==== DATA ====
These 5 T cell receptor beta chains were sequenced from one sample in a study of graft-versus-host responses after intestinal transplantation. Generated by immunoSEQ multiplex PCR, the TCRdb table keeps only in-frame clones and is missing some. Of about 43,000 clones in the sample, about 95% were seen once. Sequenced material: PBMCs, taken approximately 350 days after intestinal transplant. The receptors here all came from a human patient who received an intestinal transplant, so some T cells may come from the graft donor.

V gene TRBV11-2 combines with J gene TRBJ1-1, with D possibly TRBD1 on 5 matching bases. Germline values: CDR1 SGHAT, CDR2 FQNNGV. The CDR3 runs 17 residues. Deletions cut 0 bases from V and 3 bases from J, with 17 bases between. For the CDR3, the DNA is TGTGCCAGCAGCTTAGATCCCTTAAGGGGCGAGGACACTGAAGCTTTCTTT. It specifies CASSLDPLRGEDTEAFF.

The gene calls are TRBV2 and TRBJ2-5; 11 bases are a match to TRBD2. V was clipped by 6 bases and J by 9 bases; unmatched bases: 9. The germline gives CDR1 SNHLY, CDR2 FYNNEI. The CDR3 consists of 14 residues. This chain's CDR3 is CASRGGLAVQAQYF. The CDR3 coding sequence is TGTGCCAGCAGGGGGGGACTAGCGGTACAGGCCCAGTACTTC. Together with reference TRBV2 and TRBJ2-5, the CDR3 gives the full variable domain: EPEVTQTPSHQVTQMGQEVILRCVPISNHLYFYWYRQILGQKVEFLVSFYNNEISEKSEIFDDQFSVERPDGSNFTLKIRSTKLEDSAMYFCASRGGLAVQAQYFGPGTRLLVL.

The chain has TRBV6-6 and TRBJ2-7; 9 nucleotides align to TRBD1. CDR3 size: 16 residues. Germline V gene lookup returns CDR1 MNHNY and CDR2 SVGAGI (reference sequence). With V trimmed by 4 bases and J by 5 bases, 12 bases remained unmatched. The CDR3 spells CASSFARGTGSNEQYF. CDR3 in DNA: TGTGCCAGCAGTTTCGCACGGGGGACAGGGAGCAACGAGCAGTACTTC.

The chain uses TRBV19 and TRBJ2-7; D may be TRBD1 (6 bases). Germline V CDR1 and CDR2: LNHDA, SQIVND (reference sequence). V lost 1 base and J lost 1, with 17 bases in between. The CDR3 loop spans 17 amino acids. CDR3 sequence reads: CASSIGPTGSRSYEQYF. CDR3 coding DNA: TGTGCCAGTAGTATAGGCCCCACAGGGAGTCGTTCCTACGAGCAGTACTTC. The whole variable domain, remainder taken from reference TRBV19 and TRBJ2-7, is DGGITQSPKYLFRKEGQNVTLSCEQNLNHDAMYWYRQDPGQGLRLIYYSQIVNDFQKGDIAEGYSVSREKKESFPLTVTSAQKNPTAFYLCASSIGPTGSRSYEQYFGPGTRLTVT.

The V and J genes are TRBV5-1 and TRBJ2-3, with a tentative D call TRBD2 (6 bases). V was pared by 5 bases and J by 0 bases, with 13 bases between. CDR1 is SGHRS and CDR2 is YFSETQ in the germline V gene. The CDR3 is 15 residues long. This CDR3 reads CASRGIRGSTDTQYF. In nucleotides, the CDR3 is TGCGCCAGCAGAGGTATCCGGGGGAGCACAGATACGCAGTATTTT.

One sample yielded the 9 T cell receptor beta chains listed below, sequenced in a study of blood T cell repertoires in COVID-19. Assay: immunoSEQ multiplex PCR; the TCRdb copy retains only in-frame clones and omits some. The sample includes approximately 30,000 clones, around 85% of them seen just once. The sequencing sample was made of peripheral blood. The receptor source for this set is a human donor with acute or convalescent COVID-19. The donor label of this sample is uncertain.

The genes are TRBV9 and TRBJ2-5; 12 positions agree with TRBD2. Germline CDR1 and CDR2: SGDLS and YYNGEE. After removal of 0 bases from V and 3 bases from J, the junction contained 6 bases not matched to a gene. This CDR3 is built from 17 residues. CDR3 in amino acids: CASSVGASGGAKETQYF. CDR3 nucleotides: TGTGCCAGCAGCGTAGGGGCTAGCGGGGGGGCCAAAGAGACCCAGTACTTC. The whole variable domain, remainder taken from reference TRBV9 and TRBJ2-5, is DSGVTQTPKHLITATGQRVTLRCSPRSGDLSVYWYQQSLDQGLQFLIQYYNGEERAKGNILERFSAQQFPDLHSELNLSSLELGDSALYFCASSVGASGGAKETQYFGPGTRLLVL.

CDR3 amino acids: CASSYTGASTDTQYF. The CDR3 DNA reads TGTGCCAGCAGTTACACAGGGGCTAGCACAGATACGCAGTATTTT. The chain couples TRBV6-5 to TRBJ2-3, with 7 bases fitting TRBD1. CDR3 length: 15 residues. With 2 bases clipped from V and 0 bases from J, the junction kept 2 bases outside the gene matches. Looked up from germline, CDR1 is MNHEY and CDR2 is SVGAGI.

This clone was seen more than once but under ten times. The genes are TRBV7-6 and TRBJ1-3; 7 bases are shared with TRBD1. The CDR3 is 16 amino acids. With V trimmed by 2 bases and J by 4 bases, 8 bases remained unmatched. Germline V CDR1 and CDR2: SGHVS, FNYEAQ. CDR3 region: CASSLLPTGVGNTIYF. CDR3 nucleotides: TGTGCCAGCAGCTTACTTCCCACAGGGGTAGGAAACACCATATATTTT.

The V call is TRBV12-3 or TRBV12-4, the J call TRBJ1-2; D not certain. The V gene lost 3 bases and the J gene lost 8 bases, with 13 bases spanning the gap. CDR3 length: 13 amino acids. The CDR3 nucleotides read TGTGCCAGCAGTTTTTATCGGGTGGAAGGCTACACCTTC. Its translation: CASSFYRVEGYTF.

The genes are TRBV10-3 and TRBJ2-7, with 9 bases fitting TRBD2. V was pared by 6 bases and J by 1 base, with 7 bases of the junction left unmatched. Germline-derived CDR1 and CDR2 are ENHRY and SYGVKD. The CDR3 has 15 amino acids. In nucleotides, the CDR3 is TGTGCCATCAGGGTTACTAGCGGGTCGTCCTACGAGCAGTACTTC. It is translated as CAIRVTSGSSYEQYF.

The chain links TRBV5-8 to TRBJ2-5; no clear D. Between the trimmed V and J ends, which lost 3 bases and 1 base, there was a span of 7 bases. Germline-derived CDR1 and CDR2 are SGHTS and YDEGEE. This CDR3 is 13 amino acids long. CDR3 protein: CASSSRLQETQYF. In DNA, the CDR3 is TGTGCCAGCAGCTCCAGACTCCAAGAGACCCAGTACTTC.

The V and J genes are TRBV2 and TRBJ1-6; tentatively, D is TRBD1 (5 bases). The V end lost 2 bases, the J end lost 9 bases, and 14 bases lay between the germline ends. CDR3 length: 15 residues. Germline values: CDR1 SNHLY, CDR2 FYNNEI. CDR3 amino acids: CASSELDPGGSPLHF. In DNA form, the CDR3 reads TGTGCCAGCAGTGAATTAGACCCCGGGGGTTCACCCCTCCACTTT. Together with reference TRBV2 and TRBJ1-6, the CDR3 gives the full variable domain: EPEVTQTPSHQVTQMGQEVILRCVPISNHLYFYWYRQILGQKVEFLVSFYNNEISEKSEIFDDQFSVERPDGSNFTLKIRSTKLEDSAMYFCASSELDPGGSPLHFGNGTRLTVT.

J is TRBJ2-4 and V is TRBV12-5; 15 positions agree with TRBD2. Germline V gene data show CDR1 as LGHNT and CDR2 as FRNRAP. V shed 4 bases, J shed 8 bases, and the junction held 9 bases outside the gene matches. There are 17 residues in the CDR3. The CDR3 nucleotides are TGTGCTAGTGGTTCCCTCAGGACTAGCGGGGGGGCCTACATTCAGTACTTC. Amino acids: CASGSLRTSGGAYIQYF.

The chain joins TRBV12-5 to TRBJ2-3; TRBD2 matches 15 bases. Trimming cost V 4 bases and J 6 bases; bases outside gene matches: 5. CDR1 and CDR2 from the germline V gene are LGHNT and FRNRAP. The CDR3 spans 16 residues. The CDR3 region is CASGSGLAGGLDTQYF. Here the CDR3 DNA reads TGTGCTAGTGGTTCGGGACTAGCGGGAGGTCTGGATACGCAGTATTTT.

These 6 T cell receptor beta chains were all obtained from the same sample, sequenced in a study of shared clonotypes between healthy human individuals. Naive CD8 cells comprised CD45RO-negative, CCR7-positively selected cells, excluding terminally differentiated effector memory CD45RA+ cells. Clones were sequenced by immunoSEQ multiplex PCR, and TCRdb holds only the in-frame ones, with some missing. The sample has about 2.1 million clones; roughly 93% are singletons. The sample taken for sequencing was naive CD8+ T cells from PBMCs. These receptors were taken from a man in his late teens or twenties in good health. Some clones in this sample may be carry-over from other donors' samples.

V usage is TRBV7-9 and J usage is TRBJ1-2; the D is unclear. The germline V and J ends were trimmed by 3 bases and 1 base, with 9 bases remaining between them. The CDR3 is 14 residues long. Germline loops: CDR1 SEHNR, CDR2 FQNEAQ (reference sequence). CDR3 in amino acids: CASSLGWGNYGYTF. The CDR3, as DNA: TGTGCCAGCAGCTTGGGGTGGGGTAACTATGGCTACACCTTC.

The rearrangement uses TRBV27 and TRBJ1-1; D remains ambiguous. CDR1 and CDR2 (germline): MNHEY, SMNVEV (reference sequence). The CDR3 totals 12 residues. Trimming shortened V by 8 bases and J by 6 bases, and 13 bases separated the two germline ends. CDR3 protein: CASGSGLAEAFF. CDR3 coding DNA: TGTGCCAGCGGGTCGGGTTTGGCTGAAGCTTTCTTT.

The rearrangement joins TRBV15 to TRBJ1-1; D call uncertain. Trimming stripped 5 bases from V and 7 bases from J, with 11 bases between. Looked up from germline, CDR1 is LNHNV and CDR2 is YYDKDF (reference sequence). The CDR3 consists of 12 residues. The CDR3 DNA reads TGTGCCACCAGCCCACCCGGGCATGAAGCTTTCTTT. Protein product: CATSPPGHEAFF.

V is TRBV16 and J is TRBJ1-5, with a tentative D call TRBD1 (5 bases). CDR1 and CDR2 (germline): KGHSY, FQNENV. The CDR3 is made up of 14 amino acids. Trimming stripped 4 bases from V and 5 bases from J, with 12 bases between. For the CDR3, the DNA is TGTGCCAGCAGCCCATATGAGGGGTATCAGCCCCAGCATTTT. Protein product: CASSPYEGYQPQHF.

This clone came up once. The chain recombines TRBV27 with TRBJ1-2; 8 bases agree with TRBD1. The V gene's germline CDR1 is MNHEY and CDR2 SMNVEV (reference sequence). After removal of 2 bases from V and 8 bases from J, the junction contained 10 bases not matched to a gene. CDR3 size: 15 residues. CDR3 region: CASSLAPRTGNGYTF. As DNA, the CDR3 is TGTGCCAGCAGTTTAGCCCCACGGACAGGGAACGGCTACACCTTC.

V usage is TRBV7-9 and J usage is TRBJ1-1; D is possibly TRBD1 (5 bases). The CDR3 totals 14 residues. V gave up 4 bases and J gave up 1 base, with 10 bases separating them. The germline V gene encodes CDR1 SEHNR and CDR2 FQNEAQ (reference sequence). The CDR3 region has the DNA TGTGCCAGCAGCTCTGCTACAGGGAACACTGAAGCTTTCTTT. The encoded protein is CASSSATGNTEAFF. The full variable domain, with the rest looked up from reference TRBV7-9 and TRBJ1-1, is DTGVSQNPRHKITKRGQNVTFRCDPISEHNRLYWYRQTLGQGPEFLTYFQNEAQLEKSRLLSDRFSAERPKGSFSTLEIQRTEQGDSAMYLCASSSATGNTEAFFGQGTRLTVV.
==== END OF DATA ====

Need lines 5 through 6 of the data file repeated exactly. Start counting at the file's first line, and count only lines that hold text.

The chain uses TRBV19 and TRBJ2-7; D may be TRBD1 (6 bases). Germline V CDR1 and CDR2: LNHDA, SQIVND (reference sequence). V lost 1 base and J lost 1, with 17 bases in between. The CDR3 loop spans 17 amino acids. CDR3 sequence reads: CASSIGPTGSRSYEQYF. CDR3 coding DNA: TGTGCCAGTAGTATAGGCCCCACAGGGAGTCGTTCCTACGAGCAGTACTTC. The whole variable domain, remainder taken from reference TRBV19 and TRBJ2-7, is DGGITQSPKYLFRKEGQNVTLSCEQNLNHDAMYWYRQDPGQGLRLIYYSQIVNDFQKGDIAEGYSVSREKKESFPLTVTSAQKNPTAFYLCASSIGPTGSRSYEQYFGPGTRLTVT.

The V and J genes are TRBV5-1 and TRBJ2-3, with a tentative D call TRBD2 (6 bases). V was pared by 5 bases and J by 0 bases, with 13 bases between. CDR1 is SGHRS and CDR2 is YFSETQ in the germline V gene. The CDR3 is 15 residues long. This CDR3 reads CASRGIRGSTDTQYF. In nucleotides, the CDR3 is TGCGCCAGCAGAGGTATCCGGGGGAGCACAGATACGCAGTATTTT.